- Immediately after implementation: After you implement your new technology, you should conduct a baseline assessment of your key ROI measurements. This will help you later down the road when you begin to analyze the benefits of your legal tech.
- Six months after implementation: Now, you should have already started some new projects with your legal tech. How has the tech been helping the legal team so far? Has your team or organization realized the promised or planned benefits? Is more data required to conduct a fair analysis of this new technology?
- Year after implementation: After the first year, you should have enough data to determine whether you have saved time, money and other resources from implementing your legal tech. Look at the goals you set when you first adopted the technology, and measure where you are now. Did you hit your target? Did you exceed or hit the ROI you projected? If we failed, how do we justify continuing in this investment?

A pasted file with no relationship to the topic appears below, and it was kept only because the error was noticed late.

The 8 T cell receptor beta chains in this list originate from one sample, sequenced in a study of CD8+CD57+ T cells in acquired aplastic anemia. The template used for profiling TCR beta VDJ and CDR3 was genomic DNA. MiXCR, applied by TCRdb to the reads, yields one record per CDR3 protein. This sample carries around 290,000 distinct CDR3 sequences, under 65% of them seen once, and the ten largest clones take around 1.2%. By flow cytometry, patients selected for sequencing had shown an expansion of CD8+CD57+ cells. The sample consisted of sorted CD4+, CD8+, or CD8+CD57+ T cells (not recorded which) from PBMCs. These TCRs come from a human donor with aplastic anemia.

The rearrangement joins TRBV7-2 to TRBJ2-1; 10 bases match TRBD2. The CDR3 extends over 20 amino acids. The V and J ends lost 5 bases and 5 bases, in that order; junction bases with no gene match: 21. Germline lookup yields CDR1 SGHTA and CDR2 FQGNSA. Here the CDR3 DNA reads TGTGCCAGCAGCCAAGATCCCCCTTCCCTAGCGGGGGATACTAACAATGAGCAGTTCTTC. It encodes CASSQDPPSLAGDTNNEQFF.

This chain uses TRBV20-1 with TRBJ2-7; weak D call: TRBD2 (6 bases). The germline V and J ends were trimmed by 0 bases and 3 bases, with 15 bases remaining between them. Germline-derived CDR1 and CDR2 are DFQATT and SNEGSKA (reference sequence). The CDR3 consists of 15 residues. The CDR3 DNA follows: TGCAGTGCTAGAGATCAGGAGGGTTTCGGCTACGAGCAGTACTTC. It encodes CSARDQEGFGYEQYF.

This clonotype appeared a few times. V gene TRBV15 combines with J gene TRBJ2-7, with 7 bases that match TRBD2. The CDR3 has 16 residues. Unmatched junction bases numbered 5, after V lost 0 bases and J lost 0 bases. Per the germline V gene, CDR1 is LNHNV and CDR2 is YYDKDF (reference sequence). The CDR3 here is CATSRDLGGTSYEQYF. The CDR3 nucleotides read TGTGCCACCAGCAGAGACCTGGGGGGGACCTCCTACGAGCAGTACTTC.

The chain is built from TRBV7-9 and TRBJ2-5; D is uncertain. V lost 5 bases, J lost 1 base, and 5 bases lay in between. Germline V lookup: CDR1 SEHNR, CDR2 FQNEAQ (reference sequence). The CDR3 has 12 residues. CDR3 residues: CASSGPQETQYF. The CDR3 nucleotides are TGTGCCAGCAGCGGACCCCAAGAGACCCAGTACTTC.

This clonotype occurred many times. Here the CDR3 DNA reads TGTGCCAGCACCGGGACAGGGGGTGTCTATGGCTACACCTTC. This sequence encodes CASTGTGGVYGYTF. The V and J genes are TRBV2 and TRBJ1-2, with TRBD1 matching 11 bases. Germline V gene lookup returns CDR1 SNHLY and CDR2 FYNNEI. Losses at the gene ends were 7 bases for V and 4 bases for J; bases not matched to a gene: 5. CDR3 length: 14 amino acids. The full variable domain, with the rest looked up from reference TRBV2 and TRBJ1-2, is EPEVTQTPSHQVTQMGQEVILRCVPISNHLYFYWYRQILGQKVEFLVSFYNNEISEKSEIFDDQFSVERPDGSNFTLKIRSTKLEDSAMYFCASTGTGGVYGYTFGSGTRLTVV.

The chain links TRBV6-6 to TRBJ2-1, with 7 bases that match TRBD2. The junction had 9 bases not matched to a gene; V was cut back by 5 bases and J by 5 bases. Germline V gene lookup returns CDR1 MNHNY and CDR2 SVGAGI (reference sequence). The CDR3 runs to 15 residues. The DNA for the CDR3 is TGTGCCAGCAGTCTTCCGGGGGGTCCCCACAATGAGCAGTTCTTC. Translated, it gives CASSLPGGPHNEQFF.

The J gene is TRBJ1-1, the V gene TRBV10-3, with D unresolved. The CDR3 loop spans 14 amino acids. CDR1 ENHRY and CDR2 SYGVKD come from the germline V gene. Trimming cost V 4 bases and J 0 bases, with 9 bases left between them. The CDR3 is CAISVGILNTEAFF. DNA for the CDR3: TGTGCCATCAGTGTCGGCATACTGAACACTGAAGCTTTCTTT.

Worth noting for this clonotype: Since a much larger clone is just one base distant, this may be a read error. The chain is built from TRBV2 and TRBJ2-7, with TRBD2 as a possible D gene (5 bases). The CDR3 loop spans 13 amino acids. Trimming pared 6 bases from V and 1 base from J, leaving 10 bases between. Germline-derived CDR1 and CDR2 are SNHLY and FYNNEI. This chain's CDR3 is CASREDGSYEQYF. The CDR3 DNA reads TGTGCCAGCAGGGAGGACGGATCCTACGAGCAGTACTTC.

Defending your legal technology purchase by justifying your ROI should be more than just an optional exercise for your legal department. It needs to be an operational expectation and thorough, thought-out process that can help legal teams procure more technology in the future.
The key to any legal team’s success is investing in legal technology to help drive your team forward, but only if you can defend its bottom line to the business.